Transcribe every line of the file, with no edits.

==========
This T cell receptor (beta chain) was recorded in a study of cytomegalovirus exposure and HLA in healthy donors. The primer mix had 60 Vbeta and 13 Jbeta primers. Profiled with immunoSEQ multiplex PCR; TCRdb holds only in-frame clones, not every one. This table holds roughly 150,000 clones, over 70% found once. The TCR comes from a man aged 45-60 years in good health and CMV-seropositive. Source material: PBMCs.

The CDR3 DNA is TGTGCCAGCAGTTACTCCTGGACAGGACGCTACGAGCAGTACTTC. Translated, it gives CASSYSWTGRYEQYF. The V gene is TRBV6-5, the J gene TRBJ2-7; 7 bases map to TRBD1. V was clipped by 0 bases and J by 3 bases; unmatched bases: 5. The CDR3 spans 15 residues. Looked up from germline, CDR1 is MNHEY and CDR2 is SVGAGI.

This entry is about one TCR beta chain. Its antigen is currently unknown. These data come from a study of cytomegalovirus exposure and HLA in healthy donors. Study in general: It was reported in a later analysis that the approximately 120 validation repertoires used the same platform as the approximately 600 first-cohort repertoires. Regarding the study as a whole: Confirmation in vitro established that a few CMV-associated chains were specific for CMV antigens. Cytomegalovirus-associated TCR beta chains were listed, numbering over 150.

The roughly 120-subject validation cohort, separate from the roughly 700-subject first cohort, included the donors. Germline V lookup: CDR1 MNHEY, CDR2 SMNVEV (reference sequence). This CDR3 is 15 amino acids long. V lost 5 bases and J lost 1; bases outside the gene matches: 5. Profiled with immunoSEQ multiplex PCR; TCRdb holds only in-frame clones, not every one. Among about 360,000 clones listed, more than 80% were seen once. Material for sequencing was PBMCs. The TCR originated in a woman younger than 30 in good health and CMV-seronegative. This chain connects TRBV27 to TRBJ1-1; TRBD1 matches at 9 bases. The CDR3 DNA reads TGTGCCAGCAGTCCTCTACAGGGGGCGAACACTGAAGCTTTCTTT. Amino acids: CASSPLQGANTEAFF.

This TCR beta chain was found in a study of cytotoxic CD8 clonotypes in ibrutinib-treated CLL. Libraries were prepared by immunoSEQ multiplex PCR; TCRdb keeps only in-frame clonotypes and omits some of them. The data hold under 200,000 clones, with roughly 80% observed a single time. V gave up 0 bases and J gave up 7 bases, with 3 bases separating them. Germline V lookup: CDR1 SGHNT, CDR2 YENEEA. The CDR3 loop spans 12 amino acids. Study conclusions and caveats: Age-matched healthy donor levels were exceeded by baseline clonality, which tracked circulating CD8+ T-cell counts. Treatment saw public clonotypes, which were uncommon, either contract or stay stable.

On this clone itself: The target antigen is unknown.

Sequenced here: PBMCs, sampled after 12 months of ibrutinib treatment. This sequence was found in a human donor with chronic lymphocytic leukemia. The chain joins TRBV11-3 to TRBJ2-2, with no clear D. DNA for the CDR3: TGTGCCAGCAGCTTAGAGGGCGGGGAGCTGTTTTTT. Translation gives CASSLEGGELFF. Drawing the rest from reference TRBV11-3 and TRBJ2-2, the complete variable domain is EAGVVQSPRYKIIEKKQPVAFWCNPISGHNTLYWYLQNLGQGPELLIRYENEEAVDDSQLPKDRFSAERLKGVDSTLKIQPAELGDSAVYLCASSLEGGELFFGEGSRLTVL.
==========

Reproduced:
This T cell receptor (beta chain) was recorded in a study of cytomegalovirus exposure and HLA in healthy donors. The primer mix had 60 Vbeta and 13 Jbeta primers. Profiled with immunoSEQ multiplex PCR; TCRdb holds only in-frame clones, not every one. This table holds roughly 150,000 clones, over 70% found once. The TCR comes from a man aged 45-60 years in good health and CMV-seropositive. Source material: PBMCs.

The CDR3 DNA is TGTGCCAGCAGTTACTCCTGGACAGGACGCTACGAGCAGTACTTC. Translated, it gives CASSYSWTGRYEQYF. The V gene is TRBV6-5, the J gene TRBJ2-7; 7 bases map to TRBD1. V was clipped by 0 bases and J by 3 bases; unmatched bases: 5. The CDR3 spans 15 residues. Looked up from germline, CDR1 is MNHEY and CDR2 is SVGAGI.

This entry is about one TCR beta chain. Its antigen is currently unknown. These data come from a study of cytomegalovirus exposure and HLA in healthy donors. Study in general: It was reported in a later analysis that the approximately 120 validation repertoires used the same platform as the approximately 600 first-cohort repertoires. Regarding the study as a whole: Confirmation in vitro established that a few CMV-associated chains were specific for CMV antigens. Cytomegalovirus-associated TCR beta chains were listed, numbering over 150.

The roughly 120-subject validation cohort, separate from the roughly 700-subject first cohort, included the donors. Germline V lookup: CDR1 MNHEY, CDR2 SMNVEV (reference sequence). This CDR3 is 15 amino acids long. V lost 5 bases and J lost 1; bases outside the gene matches: 5. Profiled with immunoSEQ multiplex PCR; TCRdb holds only in-frame clones, not every one. Among about 360,000 clones listed, more than 80% were seen once. Material for sequencing was PBMCs. The TCR originated in a woman younger than 30 in good health and CMV-seronegative. This chain connects TRBV27 to TRBJ1-1; TRBD1 matches at 9 bases. The CDR3 DNA reads TGTGCCAGCAGTCCTCTACAGGGGGCGAACACTGAAGCTTTCTTT. Amino acids: CASSPLQGANTEAFF.

This TCR beta chain was found in a study of cytotoxic CD8 clonotypes in ibrutinib-treated CLL. Libraries were prepared by immunoSEQ multiplex PCR; TCRdb keeps only in-frame clonotypes and omits some of them. The data hold under 200,000 clones, with roughly 80% observed a single time. V gave up 0 bases and J gave up 7 bases, with 3 bases separating them. Germline V lookup: CDR1 SGHNT, CDR2 YENEEA. The CDR3 loop spans 12 amino acids. Study conclusions and caveats: Age-matched healthy donor levels were exceeded by baseline clonality, which tracked circulating CD8+ T-cell counts. Treatment saw public clonotypes, which were uncommon, either contract or stay stable.

On this clone itself: The target antigen is unknown.

Sequenced here: PBMCs, sampled after 12 months of ibrutinib treatment. This sequence was found in a human donor with chronic lymphocytic leukemia. The chain joins TRBV11-3 to TRBJ2-2, with no clear D. DNA for the CDR3: TGTGCCAGCAGCTTAGAGGGCGGGGAGCTGTTTTTT. Translation gives CASSLEGGELFF. Drawing the rest from reference TRBV11-3 and TRBJ2-2, the complete variable domain is EAGVVQSPRYKIIEKKQPVAFWCNPISGHNTLYWYLQNLGQGPELLIRYENEEAVDDSQLPKDRFSAERLKGVDSTLKIQPAELGDSAVYLCASSLEGGELFFGEGSRLTVL.